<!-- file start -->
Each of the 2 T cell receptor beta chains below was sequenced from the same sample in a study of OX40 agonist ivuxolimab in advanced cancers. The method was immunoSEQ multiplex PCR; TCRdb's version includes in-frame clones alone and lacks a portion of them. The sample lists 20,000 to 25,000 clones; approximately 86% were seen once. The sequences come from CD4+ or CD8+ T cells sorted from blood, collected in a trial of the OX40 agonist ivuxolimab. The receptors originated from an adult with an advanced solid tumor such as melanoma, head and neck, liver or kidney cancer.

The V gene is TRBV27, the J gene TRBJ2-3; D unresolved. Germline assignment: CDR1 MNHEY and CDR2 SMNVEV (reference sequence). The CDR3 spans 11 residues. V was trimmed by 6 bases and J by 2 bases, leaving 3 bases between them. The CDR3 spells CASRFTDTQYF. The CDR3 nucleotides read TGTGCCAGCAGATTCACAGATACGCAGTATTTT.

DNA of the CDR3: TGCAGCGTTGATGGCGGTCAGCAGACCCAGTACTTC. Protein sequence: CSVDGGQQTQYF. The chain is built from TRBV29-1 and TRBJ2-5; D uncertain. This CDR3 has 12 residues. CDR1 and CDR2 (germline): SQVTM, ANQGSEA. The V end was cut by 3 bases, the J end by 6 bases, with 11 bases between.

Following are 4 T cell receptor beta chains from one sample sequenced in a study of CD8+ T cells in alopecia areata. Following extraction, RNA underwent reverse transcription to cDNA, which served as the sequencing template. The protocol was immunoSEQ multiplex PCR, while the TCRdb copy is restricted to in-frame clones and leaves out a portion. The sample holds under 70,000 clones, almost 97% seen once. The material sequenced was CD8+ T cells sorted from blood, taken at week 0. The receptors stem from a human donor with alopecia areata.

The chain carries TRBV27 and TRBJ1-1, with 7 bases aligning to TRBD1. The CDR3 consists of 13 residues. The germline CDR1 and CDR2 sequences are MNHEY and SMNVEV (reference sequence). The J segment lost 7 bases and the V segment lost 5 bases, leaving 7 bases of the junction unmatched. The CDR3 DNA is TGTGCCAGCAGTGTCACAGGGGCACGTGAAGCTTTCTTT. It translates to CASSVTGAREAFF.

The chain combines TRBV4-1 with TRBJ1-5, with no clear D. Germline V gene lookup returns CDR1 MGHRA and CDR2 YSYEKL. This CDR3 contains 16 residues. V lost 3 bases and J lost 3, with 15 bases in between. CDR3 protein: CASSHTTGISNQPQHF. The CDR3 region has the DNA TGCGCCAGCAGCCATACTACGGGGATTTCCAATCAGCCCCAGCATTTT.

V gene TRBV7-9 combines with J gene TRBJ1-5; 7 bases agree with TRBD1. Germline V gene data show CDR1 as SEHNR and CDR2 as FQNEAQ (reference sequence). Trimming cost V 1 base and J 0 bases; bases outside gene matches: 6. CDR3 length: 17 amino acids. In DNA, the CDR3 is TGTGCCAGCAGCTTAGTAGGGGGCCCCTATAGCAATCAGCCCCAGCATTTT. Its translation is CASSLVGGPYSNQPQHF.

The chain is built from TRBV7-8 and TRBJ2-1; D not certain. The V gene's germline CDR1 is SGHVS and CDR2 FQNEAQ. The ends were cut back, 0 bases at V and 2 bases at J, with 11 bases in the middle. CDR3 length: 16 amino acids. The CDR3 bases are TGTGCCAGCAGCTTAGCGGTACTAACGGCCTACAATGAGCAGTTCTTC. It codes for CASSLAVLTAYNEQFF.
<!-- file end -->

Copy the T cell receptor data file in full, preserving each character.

Each of the 2 T cell receptor beta chains below was sequenced from the same sample in a study of OX40 agonist ivuxolimab in advanced cancers. The method was immunoSEQ multiplex PCR; TCRdb's version includes in-frame clones alone and lacks a portion of them. The sample lists 20,000 to 25,000 clones; approximately 86% were seen once. The sequences come from CD4+ or CD8+ T cells sorted from blood, collected in a trial of the OX40 agonist ivuxolimab. The receptors originated from an adult with an advanced solid tumor such as melanoma, head and neck, liver or kidney cancer.

The V gene is TRBV27, the J gene TRBJ2-3; D unresolved. Germline assignment: CDR1 MNHEY and CDR2 SMNVEV (reference sequence). The CDR3 spans 11 residues. V was trimmed by 6 bases and J by 2 bases, leaving 3 bases between them. The CDR3 spells CASRFTDTQYF. The CDR3 nucleotides read TGTGCCAGCAGATTCACAGATACGCAGTATTTT.

DNA of the CDR3: TGCAGCGTTGATGGCGGTCAGCAGACCCAGTACTTC. Protein sequence: CSVDGGQQTQYF. The chain is built from TRBV29-1 and TRBJ2-5; D uncertain. This CDR3 has 12 residues. CDR1 and CDR2 (germline): SQVTM, ANQGSEA. The V end was cut by 3 bases, the J end by 6 bases, with 11 bases between.

Following are 4 T cell receptor beta chains from one sample sequenced in a study of CD8+ T cells in alopecia areata. Following extraction, RNA underwent reverse transcription to cDNA, which served as the sequencing template. The protocol was immunoSEQ multiplex PCR, while the TCRdb copy is restricted to in-frame clones and leaves out a portion. The sample holds under 70,000 clones, almost 97% seen once. The material sequenced was CD8+ T cells sorted from blood, taken at week 0. The receptors stem from a human donor with alopecia areata.

The chain carries TRBV27 and TRBJ1-1, with 7 bases aligning to TRBD1. The CDR3 consists of 13 residues. The germline CDR1 and CDR2 sequences are MNHEY and SMNVEV (reference sequence). The J segment lost 7 bases and the V segment lost 5 bases, leaving 7 bases of the junction unmatched. The CDR3 DNA is TGTGCCAGCAGTGTCACAGGGGCACGTGAAGCTTTCTTT. It translates to CASSVTGAREAFF.

The chain combines TRBV4-1 with TRBJ1-5, with no clear D. Germline V gene lookup returns CDR1 MGHRA and CDR2 YSYEKL. This CDR3 contains 16 residues. V lost 3 bases and J lost 3, with 15 bases in between. CDR3 protein: CASSHTTGISNQPQHF. The CDR3 region has the DNA TGCGCCAGCAGCCATACTACGGGGATTTCCAATCAGCCCCAGCATTTT.

V gene TRBV7-9 combines with J gene TRBJ1-5; 7 bases agree with TRBD1. Germline V gene data show CDR1 as SEHNR and CDR2 as FQNEAQ (reference sequence). Trimming cost V 1 base and J 0 bases; bases outside gene matches: 6. CDR3 length: 17 amino acids. In DNA, the CDR3 is TGTGCCAGCAGCTTAGTAGGGGGCCCCTATAGCAATCAGCCCCAGCATTTT. Its translation is CASSLVGGPYSNQPQHF.

The chain is built from TRBV7-8 and TRBJ2-1; D not certain. The V gene's germline CDR1 is SGHVS and CDR2 FQNEAQ. The ends were cut back, 0 bases at V and 2 bases at J, with 11 bases in the middle. CDR3 length: 16 amino acids. The CDR3 bases are TGTGCCAGCAGCTTAGCGGTACTAACGGCCTACAATGAGCAGTTCTTC. It codes for CASSLAVLTAYNEQFF.